Another point worth noting in the national polling averages: Clinton is now at 45.9 percent in the four-way race, which is her best number of the entire campaign. Today’s Monmouth poll is the first time she’s ever hit 50 in a national survey, but she’s been at 47 percent or better in four of the last six polls taken. To put that in perspective, only once before since early August had she ever touched 47 percent in a four-way poll. She’s peaking as Election Day approaches. Also, interestingly, her lead in the four-way race (6.9 points) now actually exceeds her lead in the two-way race (6.4 points). That’s unusual because, until recently, Gary Johnson had been pulling slightly more voters from Clinton than Trump in most polls, guaranteeing a slightly tighter race in the four-way contest. Now, however, Johnson’s numbers have begun to fade: He was averaging nine percent nationally last month but has slipped to six percent, which is probably due to some Democrats who are ambivalent about Hillary and who used to back the libertarian deciding to vote for her anyway. Meanwhile, it may be that all the scandal talk lately around Trump has driven a few soft Republican supporters into Johnson’s camp, which would explain why Clinton’s actually stronger in the four-way contest now. All the trends are the wrong way for Trump.

And yet:


The new polls are not “good.” Two of the new polls, in fact — the Monmouth and NBC/WSJ surveys I mentioned above — point to a hellacious beating next month, with Clinton standing a real chance of winning every state on the east coast plus a few traditional red ones like Arizona. Monmouth is also the most recent national poll taken; it was conducted from October 14-16, meaning that it’s the only national indicator of reaction to the sexual-assault allegations that we have right now. And that’s the one that has her at 50 percent with a 12-point lead.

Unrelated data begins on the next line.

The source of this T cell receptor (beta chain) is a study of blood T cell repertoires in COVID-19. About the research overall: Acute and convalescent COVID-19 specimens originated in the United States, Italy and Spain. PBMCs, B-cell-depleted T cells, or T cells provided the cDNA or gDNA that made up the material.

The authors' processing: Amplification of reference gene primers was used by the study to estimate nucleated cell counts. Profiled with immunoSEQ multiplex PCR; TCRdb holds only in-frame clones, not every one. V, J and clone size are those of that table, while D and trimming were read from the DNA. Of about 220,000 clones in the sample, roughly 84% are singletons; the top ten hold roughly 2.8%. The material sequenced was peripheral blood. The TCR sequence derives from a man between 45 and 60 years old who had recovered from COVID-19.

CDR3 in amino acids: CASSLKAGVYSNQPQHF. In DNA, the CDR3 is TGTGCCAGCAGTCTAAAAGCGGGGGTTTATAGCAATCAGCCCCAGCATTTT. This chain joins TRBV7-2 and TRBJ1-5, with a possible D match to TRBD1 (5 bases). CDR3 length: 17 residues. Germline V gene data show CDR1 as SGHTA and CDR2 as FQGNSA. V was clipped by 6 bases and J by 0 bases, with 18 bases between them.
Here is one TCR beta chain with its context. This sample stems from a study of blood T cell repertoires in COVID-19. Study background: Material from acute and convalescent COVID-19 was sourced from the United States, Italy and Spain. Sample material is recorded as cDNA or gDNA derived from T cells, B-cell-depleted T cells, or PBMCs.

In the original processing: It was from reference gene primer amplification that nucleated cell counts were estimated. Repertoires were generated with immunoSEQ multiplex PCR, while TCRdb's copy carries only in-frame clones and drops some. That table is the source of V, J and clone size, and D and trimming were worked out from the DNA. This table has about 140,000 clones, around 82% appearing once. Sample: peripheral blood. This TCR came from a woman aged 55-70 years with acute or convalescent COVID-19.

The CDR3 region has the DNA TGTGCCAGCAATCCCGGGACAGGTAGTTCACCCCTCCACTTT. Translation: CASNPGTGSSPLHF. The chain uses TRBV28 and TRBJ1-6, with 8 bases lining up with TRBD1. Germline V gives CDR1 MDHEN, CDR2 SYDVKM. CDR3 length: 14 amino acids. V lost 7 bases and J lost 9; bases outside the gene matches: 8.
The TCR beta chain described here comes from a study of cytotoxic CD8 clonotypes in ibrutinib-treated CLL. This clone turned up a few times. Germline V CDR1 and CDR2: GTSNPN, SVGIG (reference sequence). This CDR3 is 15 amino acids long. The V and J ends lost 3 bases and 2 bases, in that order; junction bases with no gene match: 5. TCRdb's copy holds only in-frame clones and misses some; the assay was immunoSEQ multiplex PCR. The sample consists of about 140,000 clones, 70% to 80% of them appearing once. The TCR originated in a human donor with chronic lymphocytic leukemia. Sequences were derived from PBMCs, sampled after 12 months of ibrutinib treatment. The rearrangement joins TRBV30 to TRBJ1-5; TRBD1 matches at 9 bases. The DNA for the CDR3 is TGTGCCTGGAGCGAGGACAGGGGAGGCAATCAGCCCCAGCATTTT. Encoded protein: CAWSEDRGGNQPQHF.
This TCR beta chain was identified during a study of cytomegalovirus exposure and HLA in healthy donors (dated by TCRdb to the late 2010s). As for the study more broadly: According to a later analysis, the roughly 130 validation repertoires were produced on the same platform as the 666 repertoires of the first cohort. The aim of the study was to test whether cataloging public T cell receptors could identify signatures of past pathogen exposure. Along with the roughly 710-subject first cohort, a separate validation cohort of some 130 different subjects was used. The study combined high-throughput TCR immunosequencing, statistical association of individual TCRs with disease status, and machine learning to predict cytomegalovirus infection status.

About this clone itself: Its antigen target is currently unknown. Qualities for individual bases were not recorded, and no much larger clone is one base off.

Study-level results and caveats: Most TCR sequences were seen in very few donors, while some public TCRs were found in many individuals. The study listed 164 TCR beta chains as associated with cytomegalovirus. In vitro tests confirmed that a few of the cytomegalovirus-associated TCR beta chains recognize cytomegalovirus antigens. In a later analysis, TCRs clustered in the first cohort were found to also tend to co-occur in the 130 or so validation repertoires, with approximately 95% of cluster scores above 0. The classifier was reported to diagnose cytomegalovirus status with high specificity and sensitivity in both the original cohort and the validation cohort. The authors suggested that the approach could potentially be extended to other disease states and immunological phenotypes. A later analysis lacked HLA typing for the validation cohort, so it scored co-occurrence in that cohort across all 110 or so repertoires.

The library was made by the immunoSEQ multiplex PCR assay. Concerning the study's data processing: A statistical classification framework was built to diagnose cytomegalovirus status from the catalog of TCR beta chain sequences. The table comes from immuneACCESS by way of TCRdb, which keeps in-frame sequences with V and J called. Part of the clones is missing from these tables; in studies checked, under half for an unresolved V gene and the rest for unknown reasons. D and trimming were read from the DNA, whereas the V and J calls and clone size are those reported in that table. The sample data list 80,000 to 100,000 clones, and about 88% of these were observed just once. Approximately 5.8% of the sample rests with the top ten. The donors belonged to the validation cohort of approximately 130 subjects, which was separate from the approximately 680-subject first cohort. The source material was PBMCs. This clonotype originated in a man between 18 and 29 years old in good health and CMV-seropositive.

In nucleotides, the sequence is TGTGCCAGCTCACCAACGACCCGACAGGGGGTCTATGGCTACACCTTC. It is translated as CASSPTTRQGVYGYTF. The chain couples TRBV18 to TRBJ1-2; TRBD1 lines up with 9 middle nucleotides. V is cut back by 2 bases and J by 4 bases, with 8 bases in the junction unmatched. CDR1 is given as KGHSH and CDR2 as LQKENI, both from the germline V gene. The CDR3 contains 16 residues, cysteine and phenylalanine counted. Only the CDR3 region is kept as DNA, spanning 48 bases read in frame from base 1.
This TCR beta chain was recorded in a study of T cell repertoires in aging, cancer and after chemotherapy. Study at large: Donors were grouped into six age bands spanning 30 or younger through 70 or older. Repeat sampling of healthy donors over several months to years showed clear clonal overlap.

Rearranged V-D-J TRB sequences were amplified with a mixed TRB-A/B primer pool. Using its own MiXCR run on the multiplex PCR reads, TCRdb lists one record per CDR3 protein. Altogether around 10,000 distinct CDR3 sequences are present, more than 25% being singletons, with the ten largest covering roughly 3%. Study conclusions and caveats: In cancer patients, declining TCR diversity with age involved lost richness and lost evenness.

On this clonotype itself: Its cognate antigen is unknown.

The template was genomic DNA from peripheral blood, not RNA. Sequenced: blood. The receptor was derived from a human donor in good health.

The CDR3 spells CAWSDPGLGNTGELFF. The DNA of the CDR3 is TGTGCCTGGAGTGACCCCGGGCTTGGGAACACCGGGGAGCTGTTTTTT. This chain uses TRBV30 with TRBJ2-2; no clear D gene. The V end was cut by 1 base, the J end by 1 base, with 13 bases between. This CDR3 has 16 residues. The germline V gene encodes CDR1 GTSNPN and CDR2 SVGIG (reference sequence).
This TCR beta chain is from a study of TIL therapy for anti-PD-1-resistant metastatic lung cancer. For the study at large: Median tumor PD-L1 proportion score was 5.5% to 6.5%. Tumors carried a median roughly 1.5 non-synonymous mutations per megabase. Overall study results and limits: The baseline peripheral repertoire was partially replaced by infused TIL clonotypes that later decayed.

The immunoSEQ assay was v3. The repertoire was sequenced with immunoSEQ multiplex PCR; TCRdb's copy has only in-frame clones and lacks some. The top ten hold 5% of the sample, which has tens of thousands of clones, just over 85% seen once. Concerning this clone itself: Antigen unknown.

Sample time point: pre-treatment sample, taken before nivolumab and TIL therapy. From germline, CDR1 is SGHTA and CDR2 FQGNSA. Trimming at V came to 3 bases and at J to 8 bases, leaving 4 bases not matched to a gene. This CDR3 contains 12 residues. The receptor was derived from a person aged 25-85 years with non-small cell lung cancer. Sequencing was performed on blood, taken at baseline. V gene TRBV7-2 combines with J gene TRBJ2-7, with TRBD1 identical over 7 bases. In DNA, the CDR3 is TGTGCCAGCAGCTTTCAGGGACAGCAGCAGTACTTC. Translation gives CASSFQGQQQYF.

What Trump means by “good” polls, I take it, are these new battleground numbers from CNN that show Hillary up just one point in North Carolina and two points in Nevada while Trump is back to a four-point lead in Ohio. Those are good numbers — relatively, since he needs to win all three states to have any chance at the presidency — but there’s also reason to think CNN is underestimating how many Democrats plan to turn out this fall. CNN has Clinton leading comfortably among registered voters in NC and NV, by five points and seven points, respectively. Typically Dems lose one or two points off of their lead among registered voters when likely voters are screened, but CNN sees Clinton dropping by four points in North Carolina among likelies and by five in Nevada — something that has the pros at The Upshot and FiveThirtyEight scratching their heads. CNN seems to be expecting a much redder electorate in November than virtually every other pollster is. That doesn’t mean they’re wrong, but conspicuous differences from the pack in polling usually point to “outlier.” (Also worth noting: CNN began polling those three states on October 10th, before any of the sexual-assault allegations against Trump began circulating. It could be that the numbers are already outdated.) In fact, Qunnipiac has its own poll of Ohio out today conducted over almost entirely the same period as CNN’s. Result: All tied at 45, not Trump by four, and Clinton leads in Florida, Pennsylvania, and Colorado.

One more data point for you, this time courtesy of Nate Cohn: Less than three weeks ago, Trump’s favorable rating among Republicans was 72/26. Three weeks later, it’s 63/34. He can complain all he wants about “rigging” but some significant minority of his own party has turned on him at a moment when he’s desperate to consolidate support on the right. Whether that’s because of the accusations against him, because of his own reaction to them plus his complaints about cheating, or because some Republicans see the writing on the wall in November and no longer feel compelled to stick up for him, you can decide. Exit quotation from Rush Limbaugh: “We’re getting close now to the period of time where the pollsters are going to have to start showing the race as it is. Now, I’m of the opinion they’re not yet. I’m of the opinion that they’re still using their polls to make news.”